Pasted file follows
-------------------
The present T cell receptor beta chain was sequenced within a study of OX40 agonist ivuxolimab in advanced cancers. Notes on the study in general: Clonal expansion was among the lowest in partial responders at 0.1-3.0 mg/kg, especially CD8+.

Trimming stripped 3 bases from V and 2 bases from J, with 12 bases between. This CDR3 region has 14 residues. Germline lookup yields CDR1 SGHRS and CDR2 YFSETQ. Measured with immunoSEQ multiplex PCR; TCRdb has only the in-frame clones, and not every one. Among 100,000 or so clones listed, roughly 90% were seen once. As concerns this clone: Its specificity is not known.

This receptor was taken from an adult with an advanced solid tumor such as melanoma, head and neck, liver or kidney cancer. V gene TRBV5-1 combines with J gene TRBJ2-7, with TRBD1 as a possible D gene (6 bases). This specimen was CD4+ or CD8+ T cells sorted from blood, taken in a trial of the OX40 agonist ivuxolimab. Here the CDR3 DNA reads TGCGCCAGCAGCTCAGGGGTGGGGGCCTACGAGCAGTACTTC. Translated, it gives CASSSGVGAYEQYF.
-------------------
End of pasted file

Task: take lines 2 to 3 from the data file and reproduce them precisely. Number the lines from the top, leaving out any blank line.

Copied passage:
Trimming stripped 3 bases from V and 2 bases from J, with 12 bases between. This CDR3 region has 14 residues. Germline lookup yields CDR1 SGHRS and CDR2 YFSETQ. Measured with immunoSEQ multiplex PCR; TCRdb has only the in-frame clones, and not every one. Among 100,000 or so clones listed, roughly 90% were seen once. As concerns this clone: Its specificity is not known.

This receptor was taken from an adult with an advanced solid tumor such as melanoma, head and neck, liver or kidney cancer. V gene TRBV5-1 combines with J gene TRBJ2-7, with TRBD1 as a possible D gene (6 bases). This specimen was CD4+ or CD8+ T cells sorted from blood, taken in a trial of the OX40 agonist ivuxolimab. Here the CDR3 DNA reads TGCGCCAGCAGCTCAGGGGTGGGGGCCTACGAGCAGTACTTC. Translated, it gives CASSSGVGAYEQYF.